Recovery is likely to be rapid (see additional information below).
Hydrocarbon contamination
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Little information on the effects of hydrocarbon contamination from, for example oil spills, on Ruppia beds was found. Where they occur, oil spills are likely to persist for some time in sheltered, soft sediment habitats.
Suchanek (1993) noted that gastropods, amphipods, infaunal polychaetes and bivalves were particularly sensitive to oil spills. For example substantial kills of Nereis, Cerastoderma, Macoma, Arenicola and Hydrobia were reported after the Sivand oil spill in the Humber (Hailey, 1995). Single oil spills were reported to cause a 25-50% reduction in abundance of Arenicola marina (Levell, 1976). The toxicity of oil and petrochemicals to fish ranges from moderate to high (Cole et al., 1999). The water soluble fraction of oils was shown to cause mortality in sand gobies and fish, especially their larvae, are thought to be intolerant of polyaromatic hydrocarbons (PAHs) (see Pomatoschistus minutus). PAHs are significantly more toxic when exposed to sunlight (Ankley et al., 1997) , and may have a greater effect in clear shallow waters inhabited by Ruppia communities.
Therefore, while there is no evidence to suggest that Ruppia spp. would be directly affected by hydrocarbon contamination, its associated community may be lost. Loss of grazers may increase epiphytic fouling resulting in lower growth and productivity. However, given the likely persistence of oils in sheltered, sedimentary habitats, an overall intolerance of high has been recorded.
Recovery will depend on recolonization by the associated invertebrate community, which is likely to be rapid (see additional information below).
Radionuclide contamination
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Insufficient information
Changes in nutrient levels
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In mesocosm experiments, Ruppia maritima was shown to increase shoot production by >300% over controls after the addition of 10µM water column NO3-N /day (Burkholder et al., 1994). Burkholder et al. (1994) went on to suggest that Ruppia maritima and Halodule wrightii effectively control nitrate uptake and could be transplanted to replace Zostera marina in nitrate-enriched waters where the eelgrass had disappeared. Therefore, it appears that Ruppia spp. will benefit from low nutrient enrichment. Nutrient enrichment is known to have indirect adverse effects. Nutrient enrichment stimulate epiphyte growth, which interfere with the nutrient exchange across the Ruppia leaves and shade out light, reducing primary productivity, growth and reproduction. Similarly, nutrients stimulate phytoplankton blooms that compete for nutrients but more importantly increase the turbidity (see above). and absorb light, reducing Ruppia productivity. Twilley et al. (1985) found that epiphyte growth in nutrient enriched conditions reduced the light incident on Ruppia leaves by >80%, resulting in significant decreases in macrophyte biomass at medium to high levels of enrichment (0.86 and 1.68 g N /m²/ day respectively). Ruppia maritima production collapsed after 6 weeks at high nitrogen levels. However, the epiphytic growth only resulted in loss of macrophytes due to the additional turbidity caused by the phytoplankton Twilley et al., (1985). Kantrup (1991) concluded that while nutrients can stimulate growth, growth is severely limited by phytoplankton and epiphytes in eutrophic conditions.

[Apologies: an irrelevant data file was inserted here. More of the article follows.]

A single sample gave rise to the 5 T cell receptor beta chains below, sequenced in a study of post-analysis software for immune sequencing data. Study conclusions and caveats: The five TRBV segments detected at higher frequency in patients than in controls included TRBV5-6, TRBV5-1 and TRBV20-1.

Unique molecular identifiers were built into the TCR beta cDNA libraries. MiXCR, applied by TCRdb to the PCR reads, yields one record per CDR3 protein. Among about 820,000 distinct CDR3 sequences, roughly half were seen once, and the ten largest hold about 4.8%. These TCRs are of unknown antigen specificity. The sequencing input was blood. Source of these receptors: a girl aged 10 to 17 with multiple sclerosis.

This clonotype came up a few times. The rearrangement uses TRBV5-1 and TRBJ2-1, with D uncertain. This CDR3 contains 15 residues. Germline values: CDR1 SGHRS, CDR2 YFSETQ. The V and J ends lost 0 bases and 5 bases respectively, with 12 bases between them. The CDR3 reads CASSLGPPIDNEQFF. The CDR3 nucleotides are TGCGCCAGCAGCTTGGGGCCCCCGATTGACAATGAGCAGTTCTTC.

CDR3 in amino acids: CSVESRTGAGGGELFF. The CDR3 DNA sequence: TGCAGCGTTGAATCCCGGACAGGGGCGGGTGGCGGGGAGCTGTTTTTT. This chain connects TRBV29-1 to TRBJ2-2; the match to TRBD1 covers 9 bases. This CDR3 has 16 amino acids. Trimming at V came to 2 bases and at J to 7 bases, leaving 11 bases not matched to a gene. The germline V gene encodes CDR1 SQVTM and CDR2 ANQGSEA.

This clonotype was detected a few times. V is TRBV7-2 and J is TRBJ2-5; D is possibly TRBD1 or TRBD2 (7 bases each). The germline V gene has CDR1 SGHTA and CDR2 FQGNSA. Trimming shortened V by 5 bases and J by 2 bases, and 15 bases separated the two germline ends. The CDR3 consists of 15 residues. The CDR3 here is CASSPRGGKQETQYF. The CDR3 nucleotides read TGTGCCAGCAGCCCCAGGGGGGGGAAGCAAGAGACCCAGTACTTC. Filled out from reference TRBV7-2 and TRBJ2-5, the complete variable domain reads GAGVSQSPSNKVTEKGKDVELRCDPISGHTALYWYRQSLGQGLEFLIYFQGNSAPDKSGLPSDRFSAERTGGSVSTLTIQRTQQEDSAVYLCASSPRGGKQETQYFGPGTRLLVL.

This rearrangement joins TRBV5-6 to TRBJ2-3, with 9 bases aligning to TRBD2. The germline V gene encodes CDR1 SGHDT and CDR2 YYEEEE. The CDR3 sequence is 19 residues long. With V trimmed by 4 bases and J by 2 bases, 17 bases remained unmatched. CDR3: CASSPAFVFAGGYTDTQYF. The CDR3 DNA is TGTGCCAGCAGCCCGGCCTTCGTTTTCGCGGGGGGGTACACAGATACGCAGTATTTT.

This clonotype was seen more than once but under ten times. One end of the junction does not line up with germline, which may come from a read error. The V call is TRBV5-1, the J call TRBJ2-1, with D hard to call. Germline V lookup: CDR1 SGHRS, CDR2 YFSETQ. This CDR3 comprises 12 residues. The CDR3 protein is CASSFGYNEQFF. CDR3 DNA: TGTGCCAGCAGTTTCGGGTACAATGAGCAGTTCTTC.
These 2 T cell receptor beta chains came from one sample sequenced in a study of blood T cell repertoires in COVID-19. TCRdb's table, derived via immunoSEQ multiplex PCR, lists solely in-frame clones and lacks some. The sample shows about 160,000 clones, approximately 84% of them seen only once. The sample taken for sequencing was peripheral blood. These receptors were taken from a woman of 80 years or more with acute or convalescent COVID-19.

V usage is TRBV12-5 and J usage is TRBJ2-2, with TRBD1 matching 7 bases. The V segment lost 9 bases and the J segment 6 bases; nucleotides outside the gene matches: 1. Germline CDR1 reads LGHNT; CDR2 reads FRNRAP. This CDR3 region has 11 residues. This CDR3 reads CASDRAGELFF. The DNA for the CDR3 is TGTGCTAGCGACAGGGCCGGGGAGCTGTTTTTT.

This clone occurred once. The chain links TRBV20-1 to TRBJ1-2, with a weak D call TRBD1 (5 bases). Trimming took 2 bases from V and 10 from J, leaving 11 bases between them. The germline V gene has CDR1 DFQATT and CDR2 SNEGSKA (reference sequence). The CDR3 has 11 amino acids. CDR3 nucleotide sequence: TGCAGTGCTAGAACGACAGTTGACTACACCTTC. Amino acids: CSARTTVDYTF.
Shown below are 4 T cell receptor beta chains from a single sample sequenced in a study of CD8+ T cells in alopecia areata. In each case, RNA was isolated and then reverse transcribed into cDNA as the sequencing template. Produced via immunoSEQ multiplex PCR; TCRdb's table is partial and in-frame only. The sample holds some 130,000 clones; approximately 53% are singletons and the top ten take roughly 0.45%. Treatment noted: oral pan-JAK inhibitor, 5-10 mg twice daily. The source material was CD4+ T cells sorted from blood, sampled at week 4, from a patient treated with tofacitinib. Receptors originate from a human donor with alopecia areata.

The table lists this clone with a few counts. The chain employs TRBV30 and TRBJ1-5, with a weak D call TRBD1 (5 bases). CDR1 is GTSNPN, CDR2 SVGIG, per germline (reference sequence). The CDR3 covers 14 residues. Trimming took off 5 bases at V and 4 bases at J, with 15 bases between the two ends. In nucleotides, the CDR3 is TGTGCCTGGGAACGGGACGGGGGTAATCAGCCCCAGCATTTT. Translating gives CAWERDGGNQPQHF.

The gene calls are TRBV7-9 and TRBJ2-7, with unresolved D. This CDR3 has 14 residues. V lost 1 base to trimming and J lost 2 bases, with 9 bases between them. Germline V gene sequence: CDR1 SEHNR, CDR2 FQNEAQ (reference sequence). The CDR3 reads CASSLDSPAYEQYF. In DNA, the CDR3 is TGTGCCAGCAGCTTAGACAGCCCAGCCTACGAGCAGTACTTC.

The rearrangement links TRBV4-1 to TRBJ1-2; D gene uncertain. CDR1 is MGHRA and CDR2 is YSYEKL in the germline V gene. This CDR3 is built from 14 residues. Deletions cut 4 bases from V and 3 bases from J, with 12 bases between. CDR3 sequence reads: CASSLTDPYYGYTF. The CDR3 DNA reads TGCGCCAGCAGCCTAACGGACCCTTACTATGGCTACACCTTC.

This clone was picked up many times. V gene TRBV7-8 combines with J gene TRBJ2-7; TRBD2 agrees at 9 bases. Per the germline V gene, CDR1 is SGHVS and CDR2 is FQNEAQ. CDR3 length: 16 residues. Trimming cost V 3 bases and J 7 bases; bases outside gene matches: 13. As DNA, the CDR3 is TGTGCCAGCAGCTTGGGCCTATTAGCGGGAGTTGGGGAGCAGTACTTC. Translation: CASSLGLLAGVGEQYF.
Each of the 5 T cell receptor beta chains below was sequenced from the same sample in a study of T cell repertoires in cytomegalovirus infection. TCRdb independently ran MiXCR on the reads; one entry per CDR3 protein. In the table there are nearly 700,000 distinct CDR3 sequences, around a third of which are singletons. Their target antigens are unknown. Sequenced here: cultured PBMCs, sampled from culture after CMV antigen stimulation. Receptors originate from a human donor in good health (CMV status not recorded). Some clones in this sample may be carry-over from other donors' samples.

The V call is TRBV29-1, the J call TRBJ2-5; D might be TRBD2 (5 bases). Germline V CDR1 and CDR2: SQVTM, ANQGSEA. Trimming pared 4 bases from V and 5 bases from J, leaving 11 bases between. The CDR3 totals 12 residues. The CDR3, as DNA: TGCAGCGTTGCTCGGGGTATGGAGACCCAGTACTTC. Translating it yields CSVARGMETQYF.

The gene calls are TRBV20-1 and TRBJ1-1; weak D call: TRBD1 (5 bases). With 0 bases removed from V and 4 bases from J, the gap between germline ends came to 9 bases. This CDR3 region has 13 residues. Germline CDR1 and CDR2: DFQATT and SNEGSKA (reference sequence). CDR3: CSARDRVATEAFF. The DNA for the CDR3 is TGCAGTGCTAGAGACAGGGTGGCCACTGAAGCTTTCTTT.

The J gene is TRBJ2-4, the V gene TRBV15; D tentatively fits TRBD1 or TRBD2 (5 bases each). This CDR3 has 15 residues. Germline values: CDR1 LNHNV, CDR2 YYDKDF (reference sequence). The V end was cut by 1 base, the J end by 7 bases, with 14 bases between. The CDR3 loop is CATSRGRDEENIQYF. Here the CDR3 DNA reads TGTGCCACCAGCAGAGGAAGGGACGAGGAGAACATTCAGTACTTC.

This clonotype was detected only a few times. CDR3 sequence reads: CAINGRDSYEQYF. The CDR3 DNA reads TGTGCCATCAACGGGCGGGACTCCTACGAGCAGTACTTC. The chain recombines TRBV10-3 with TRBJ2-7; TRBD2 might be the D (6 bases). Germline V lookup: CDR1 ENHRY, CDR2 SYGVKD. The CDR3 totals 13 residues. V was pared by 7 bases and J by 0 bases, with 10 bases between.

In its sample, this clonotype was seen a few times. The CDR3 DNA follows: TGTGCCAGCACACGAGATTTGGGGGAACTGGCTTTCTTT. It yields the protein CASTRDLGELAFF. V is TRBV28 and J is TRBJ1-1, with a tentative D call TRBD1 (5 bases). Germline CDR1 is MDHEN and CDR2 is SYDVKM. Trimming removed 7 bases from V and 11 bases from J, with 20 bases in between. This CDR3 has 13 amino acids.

Ruppia spp. can tolerate organic rich sediments and has been reported to grow in extremely reduced sediments since leaves supply oxygen to the root system (Kantrup). However, Azzoni et al. (2001) noted that the oxygen supply to the roots detoxified the sulphide levels around the root system but that once this capacity was exhausted, perhaps due to additional nutrients or reduction in plant productivity, sulphide rapidly built up and killed the root system and hence the plant.
The nationally scarce foxtail stonewortLamprothamnium papulosum was reported to be absent where the total phosphate concentration was greater than 100µg/l and may be lost due to nutrient enrichment (Bamber et al., 2001). Most grazing and suspension and deposit feeding members of the community will probably benefit from the increased epiphyte and phytoplankton productivity, as would their predators.